Waste resources recycled into specialty soils

Man and woman working with brown soils at a bench in a greenhouse.
May 2, 2019

Soil is so much more than dirt. NRRI is seeking out local waste resources to produce soils for specific uses. 

Patelke's first goal is to reach out to local industries to gather data on their by-products and waste materials.

In northeast Minnesota where the bedrock is near the surface, soils are a valuable commodity. The Minnesota Department of Transportation, for instance, needs soils with specific drainage properties for their road building efforts. A mineland reclamation project needs soils with high nutrient content.

“But why would you take top soil from one area, to put it on another area?” asked Marsha Patelke. “That’s disturbing the environment.”

Patelke is a NRRI researcher trying to figure out how to make a variety of soils for a variety of purposes out of local waste resources. Her current goal is to document the availability of resources and compile it into an online catalog. And that could lead to a lot of opportunities.

NRRI has done extensive research on readily available materials such as dredged sediment from the shipping canal. Patelke also knows there is a lot of mining waste rock, as well as sawdust and tree bark from wood products manufacturing in our region. But she suspects there are many useful regional by-products that she doesn’t know about.

Open containers of different soils lined up in rows on a table top.

A variety of raw materials ready for characterization.

For example, during a conversation with staff at the Western Lake Superior Sanitary District, Patelke learned that they get a lot of sand in their system this time of year. “I never would have thought of that,” she said.

So her first goal is to reach out to local industries to gather data on their by-products and waste materials. Then she and her team members will start to characterize the physical, chemical and nutrient make-up of the materials. NRRI Peat Scientist Kurt Johnson is conducting greenhouse studies to determine plant growth potential. NRRI Scientist Meijun Cai is doing chemical analyses and leachate studies replicating rainwater to understand what chemicals leach out. David Saftner, a professor in UMD’s Dept. Of Civil Engineering, and students are studying the engineering properties of the soils -- the grain size distribution and texture.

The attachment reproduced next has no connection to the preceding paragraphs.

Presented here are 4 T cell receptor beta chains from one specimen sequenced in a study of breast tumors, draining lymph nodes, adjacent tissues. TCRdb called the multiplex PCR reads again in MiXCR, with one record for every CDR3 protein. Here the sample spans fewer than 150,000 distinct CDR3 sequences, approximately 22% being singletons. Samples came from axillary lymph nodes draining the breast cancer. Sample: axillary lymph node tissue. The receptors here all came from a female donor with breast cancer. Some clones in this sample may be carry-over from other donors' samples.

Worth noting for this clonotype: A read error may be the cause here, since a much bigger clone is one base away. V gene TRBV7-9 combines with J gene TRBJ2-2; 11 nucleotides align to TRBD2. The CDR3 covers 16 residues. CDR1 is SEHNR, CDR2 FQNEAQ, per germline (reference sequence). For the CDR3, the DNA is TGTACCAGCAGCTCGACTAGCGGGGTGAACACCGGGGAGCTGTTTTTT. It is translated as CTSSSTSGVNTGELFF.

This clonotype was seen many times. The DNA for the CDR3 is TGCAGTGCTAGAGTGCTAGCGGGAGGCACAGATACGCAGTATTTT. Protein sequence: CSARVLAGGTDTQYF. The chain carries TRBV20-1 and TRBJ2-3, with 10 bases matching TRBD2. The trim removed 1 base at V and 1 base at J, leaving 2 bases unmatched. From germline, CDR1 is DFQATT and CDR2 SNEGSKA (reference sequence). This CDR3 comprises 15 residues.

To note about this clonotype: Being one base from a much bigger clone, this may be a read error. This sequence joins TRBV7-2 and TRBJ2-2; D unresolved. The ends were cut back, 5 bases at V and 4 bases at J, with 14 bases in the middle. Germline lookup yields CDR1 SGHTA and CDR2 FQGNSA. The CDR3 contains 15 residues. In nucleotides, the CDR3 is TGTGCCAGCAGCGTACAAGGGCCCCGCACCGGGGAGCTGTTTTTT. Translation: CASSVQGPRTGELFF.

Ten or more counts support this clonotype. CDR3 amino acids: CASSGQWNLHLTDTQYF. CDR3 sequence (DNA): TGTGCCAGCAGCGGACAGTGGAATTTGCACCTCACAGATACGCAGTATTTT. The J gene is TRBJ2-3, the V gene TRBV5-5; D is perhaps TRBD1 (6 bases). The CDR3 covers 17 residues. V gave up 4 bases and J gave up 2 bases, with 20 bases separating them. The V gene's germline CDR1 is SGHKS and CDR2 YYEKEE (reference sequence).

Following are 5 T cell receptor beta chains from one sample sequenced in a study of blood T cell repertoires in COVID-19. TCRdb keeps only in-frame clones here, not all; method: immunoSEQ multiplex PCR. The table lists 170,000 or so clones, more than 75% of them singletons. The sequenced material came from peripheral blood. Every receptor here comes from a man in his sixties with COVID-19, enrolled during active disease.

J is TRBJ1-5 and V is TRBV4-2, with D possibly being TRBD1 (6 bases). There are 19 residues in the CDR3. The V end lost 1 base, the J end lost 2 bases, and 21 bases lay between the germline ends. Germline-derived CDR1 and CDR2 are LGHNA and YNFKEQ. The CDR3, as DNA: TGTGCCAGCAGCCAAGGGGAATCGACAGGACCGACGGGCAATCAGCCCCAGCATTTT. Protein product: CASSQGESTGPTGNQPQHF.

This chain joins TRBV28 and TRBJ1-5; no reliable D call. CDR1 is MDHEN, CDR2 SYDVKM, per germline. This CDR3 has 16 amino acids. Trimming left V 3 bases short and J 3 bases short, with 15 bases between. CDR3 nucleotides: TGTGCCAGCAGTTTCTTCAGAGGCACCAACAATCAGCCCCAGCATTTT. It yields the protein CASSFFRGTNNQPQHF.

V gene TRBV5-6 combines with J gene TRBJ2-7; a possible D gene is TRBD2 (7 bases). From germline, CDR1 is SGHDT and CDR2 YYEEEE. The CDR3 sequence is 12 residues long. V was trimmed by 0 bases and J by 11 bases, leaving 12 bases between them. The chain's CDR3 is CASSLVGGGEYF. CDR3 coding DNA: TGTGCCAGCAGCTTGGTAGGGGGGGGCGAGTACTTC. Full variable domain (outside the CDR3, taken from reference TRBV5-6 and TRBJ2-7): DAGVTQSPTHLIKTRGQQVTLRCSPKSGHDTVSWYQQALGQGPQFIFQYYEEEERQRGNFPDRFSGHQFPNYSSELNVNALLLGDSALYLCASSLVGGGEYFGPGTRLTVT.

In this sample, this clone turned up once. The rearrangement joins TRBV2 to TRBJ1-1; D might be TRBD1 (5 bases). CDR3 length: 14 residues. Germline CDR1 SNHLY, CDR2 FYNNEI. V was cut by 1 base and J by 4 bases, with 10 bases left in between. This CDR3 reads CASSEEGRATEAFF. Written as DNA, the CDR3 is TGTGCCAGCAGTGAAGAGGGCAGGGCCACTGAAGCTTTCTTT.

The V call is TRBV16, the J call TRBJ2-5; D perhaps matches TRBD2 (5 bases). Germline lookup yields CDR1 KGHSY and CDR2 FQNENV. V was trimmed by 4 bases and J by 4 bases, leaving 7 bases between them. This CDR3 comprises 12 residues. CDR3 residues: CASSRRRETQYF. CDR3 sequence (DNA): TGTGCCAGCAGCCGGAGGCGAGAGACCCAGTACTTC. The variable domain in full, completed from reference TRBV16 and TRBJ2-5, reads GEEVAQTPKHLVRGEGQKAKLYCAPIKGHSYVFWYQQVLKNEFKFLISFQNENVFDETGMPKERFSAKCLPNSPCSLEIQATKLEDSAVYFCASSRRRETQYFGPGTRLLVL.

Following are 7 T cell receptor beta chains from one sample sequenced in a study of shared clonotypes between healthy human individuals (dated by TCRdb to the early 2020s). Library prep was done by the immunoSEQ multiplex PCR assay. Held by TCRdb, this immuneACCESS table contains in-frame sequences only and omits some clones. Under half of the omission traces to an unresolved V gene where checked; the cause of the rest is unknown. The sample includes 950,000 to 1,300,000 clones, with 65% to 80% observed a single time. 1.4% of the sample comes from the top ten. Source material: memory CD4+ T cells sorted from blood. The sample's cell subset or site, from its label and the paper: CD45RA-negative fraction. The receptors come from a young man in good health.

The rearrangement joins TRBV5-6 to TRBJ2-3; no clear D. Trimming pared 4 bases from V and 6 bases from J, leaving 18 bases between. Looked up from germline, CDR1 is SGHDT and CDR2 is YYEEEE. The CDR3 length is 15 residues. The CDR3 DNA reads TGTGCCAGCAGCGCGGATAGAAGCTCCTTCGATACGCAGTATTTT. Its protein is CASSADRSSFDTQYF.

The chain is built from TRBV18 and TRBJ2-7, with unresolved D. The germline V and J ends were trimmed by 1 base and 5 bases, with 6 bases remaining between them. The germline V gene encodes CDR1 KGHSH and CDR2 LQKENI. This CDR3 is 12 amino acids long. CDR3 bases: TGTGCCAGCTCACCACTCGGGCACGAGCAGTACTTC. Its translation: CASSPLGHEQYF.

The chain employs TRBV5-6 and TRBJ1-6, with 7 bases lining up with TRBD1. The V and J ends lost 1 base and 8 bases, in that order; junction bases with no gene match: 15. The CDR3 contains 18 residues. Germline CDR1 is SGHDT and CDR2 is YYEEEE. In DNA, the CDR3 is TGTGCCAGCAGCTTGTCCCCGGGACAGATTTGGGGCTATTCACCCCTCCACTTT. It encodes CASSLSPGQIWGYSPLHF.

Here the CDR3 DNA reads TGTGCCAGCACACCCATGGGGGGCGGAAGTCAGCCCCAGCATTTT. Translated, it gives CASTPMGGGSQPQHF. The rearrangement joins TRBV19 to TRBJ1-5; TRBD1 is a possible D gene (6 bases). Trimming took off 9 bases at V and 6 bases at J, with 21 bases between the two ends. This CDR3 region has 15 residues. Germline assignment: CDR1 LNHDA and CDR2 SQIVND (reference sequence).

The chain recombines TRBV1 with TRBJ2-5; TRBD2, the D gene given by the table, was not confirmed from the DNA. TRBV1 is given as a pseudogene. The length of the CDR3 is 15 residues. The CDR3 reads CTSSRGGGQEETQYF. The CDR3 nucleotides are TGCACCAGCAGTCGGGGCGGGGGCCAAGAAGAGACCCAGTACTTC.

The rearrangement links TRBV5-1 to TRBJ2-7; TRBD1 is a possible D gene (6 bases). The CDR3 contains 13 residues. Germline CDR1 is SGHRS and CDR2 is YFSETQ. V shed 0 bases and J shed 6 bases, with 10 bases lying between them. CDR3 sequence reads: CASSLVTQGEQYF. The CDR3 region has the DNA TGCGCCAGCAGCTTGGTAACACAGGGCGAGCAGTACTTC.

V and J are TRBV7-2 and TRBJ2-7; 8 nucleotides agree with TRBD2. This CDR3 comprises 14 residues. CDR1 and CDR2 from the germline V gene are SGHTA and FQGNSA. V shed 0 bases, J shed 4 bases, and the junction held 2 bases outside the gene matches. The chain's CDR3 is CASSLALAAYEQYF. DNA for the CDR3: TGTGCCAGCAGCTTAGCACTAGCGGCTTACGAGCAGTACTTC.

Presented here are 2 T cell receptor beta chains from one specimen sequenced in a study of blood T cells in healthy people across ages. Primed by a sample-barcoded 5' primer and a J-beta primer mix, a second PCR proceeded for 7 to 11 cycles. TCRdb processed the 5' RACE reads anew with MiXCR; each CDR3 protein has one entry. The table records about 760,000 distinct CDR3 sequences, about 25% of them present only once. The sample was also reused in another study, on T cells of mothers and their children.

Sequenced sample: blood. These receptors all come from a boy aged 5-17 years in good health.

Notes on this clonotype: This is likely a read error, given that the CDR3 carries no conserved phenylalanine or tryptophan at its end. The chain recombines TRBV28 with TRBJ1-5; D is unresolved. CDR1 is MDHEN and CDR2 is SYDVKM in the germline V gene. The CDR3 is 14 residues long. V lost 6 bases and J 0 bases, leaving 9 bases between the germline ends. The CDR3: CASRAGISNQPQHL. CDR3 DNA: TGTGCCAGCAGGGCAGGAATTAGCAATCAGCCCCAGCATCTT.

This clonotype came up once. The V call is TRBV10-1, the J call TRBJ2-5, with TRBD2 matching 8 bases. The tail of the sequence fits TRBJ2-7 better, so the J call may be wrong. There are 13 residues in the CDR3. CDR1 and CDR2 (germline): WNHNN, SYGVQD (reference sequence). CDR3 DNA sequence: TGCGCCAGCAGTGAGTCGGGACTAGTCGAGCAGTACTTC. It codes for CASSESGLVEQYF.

Once they understand the “ingredients” available, the team can develop recipes for soils designed for specific purposes.

When peatlands are disturbed for road building, the removed peat could be stockpiled and added to the NRRI database as an ingredient for a unique soil mixture with filtering properties. Nutrients in animal manure could be useful in a topsoil application.

Patelke thinks her database could lead to interesting commercialization prospects. But first she needs to tap into NRRI’s broad stakeholder network to get waste resources information from local industries and agencies.

“When I explain this project to people, they get really excited and jump ahead to how to do this on a large commercial scale,” she added. “But right now I’m just focused on getting all the information cataloged. We’ll go from there to deliver some exciting opportunities for Minnesota.”